For New York graphic designer Rachel Allgood, the nightmare of September 11 refuses to end. It's with her every day: in her lungs, which were injured from inhaling chemicals and glass, and in scratches on her calves and feet. Her Tribeca flat remains off-limits, as does her Greenwich Street studio, which once housed her seven-person design shop, Isocurve Inc.
The 34-year-old entrepreneur has since returned to her studio, escorted by federal marshals. Everything was covered in a thick layer of dust. She grabbed some files and a few computers, and installed them in a temporary office in Greenwich Village, where she struggles to get Isocurve back on track. Revenues hit $1 million last year, but the focus now is less on sales than on survival. With no income coming in, she has tapped a personal savings account, and is fighting her insurance company, which she says won't pay up. Meanwhile, she's digging through what's left of her records, searching, often in vain, for the documents she needs to apply for a disaster relief loan. "Rebuilding my life," Allgood says, "is a full-time job."
DIGGING OUT. The economic toll exacted on New York City by last month's attacks is by now well known: 13 million square feet of office space destroyed; $34 billion in property damage; $1 billion in lost city revenues. Buried in those statistics are the stories of thousands of entrepreneurs like Rachel Allgood. Despite its reputation as a corporate hub, Lower Manhattan is very much a small-business center, with perhaps the densest concentration in the nation. At least 25,000 small businesses make their home on the southern tip of the island below Houston Street--more than the total in cities like Toledo, Ohio, or Baton Rouge, La., according to Dun & Bradstreet Corp. Citywide, small companies account for about 85% of all jobs, says Marc M. Goloven, an economist at J.P. Morgan Chase & Co. Financial services, by contrast, employs just 5%. "These small businesses are the city's fabric," Goloven says.
How badly is that fabric frayed? Ask Joan Zimmerman, executive vice-president at G.Z. Stephens Inc., a five-person executive search firm that was based on the 47th floor of the World Trade Center. When the first jetliner hit, Zimmerman says, "the ceiling started coming down. Our only thought was to get out." Computers, files, briefcases, and Palm Pilots were left behind. Zimmerman even neglected to slip her pumps back on. She exited the building and found herself in stocking feet, tiptoeing across shards of plaster and shattered glass.
It's as though she has been walking on broken glass ever since. The firm is homeless, camped in a conference room on loan from a friend. For two weeks, they had neither phones nor e-mail, making it all but impossible to reach clients. What's worse, those clients are in the finance industry, and have postponed or canceled hiring plans. "Our revenues are going to be devastated," she says.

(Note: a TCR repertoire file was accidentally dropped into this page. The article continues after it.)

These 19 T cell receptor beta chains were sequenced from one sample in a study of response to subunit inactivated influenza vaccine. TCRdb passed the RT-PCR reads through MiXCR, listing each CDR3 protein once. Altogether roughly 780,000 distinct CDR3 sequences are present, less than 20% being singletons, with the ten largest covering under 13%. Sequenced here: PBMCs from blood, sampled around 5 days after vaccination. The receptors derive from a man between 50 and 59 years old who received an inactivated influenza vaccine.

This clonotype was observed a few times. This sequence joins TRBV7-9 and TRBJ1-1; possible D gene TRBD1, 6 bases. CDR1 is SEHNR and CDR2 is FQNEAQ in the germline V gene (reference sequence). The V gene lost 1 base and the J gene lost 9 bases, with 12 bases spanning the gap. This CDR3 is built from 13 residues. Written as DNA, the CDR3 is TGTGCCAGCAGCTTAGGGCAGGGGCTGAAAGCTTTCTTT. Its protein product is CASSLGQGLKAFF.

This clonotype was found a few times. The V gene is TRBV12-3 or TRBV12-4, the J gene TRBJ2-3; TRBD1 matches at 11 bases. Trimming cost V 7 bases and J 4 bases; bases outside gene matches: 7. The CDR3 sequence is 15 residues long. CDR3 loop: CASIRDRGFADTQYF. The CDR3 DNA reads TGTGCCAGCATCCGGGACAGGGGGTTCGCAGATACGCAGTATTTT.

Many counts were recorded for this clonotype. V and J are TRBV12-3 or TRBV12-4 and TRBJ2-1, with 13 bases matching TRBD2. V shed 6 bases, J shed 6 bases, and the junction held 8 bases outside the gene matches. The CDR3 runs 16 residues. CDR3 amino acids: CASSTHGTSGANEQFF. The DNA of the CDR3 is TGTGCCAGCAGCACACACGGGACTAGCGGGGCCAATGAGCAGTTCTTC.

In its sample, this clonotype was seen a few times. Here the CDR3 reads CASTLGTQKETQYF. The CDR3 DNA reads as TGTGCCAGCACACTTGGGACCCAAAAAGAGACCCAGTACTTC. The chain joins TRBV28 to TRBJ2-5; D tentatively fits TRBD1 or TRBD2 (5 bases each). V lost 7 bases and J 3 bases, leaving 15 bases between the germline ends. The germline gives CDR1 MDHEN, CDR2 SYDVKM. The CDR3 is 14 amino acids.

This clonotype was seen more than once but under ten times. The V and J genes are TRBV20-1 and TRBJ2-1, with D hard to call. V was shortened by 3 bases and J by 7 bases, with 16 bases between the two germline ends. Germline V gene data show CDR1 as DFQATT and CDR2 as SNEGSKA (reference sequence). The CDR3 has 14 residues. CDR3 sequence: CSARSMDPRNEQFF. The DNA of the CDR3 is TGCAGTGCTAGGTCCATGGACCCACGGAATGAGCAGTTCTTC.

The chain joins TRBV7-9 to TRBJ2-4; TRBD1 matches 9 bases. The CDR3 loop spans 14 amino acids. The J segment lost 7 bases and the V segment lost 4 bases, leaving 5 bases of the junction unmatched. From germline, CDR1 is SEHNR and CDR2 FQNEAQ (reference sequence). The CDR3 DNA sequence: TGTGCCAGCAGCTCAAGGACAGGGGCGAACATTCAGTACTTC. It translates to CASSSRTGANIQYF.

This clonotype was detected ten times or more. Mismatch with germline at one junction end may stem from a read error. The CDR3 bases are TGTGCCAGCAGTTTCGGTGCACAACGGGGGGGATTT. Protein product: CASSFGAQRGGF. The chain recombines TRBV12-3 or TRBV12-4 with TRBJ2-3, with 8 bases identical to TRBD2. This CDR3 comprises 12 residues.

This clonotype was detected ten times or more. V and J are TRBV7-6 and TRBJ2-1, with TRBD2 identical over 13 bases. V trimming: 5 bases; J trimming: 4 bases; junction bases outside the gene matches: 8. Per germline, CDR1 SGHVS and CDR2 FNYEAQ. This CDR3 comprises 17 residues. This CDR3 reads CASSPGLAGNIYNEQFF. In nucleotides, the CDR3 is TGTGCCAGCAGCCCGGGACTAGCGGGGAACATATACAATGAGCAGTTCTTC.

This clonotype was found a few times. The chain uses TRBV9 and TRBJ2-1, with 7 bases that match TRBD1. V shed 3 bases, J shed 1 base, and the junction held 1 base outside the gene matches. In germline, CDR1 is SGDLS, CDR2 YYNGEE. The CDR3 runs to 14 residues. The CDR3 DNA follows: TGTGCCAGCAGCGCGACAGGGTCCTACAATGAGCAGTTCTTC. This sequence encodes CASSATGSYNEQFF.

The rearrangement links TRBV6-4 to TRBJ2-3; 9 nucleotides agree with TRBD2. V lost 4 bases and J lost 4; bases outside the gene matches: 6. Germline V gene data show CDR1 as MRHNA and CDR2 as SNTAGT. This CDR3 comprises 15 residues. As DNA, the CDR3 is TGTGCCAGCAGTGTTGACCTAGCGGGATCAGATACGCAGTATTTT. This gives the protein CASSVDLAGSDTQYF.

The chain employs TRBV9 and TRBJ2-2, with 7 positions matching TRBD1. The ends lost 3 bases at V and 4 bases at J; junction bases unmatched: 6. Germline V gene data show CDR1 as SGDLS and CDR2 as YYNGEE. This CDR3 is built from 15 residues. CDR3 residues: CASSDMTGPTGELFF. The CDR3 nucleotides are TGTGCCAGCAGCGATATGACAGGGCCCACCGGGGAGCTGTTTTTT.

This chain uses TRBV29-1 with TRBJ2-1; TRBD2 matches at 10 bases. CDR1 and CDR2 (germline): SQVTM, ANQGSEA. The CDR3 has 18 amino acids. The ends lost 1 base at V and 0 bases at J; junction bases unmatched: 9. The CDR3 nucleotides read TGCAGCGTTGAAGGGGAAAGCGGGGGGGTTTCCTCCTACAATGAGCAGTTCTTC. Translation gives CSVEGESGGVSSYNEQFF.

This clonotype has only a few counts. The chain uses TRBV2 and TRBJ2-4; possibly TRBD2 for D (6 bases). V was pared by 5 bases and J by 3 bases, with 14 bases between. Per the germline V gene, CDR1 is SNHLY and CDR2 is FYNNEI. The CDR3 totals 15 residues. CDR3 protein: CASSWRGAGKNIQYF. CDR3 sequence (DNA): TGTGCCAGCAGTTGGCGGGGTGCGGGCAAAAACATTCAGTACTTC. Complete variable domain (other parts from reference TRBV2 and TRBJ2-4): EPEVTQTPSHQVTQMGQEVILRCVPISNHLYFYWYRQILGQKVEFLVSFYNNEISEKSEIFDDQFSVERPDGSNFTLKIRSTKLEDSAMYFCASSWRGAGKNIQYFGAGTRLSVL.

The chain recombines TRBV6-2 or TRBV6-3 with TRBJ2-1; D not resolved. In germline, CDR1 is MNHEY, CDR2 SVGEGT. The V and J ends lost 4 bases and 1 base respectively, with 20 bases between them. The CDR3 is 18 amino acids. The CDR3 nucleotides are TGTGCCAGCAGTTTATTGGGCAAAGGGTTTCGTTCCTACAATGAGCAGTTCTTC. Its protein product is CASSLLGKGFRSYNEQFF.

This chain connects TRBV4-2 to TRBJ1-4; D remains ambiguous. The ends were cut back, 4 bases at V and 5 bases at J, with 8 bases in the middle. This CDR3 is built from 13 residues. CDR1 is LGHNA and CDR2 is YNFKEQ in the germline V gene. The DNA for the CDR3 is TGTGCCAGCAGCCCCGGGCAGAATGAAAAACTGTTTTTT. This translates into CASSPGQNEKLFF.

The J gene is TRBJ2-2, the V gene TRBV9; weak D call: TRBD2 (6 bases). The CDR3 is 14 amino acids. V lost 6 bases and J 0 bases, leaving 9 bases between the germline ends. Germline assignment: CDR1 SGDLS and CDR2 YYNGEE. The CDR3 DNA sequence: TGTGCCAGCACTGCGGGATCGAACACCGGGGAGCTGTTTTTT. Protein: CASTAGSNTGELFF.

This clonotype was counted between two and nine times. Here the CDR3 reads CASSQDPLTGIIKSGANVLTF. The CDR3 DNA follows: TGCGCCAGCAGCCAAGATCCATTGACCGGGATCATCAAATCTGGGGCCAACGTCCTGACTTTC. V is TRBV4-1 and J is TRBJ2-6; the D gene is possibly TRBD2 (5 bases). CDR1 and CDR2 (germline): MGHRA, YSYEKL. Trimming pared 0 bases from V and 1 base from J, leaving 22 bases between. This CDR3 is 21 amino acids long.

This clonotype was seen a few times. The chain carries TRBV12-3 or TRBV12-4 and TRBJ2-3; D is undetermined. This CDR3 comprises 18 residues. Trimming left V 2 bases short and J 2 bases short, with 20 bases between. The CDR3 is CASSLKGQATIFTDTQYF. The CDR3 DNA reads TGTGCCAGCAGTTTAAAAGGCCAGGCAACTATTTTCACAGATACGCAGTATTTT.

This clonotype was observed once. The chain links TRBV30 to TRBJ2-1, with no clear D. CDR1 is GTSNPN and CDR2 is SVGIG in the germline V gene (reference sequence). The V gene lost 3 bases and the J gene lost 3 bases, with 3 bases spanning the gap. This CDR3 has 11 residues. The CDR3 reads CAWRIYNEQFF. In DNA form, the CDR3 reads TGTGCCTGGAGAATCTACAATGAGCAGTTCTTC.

Banks and the U.S. Small Business Administration have stepped up with low-interest loans. But as of Oct. 19, only 2,159 businesses had applied for loans, and only about 447 loans, for a total of $47.9 million, had been approved. The slack demand makes sense to Zimmerman: "This seems like a bad time to be taking on debt." Indeed, many fear that a wide swath of small businesses will simply fold beneath the pressure. "They can't pay bills; they can't pay rent," says Madelyn Wils, chairwoman of Community Board 1 in Lower Manhattan. "I don't know how many will make it."
PULLING UP STAKES. That poses a serious challenge for the city, which lured thousands of small businesses downtown in the mid-1990s. City officials have created a bridge-loan program for entrepreneurs awaiting their SBA funding, and are set to launch a grant program. But with much of the financial district still in ruins, "there's a limited amount of resources we can bring to bear," says Michael Carey, president of the New York City Economic Development Corp. "Downtown will rebuild. But people need to be patient."
The signs aren't good: Even relatively healthy companies are wavering. Pisarkiewicz Masur & Co., a 10-person marketing company based four blocks east of the Trade Center site, has emerged more or less unscathed. Several key deals have been postponed, and the company dismissed two employees. But new clients are coming in, and sales are expected to reach about $2 million in 2001. When its lease expires in February, though, the company is considering moving to New Jersey, where most of the executives live. "It's just so sad here, like a big graveyard," says Mary F. Pisarkiewicz, the company's president. In such an atmosphere, digging out will likely continue long after the cleanup crews have gone home.
By Larry Kanter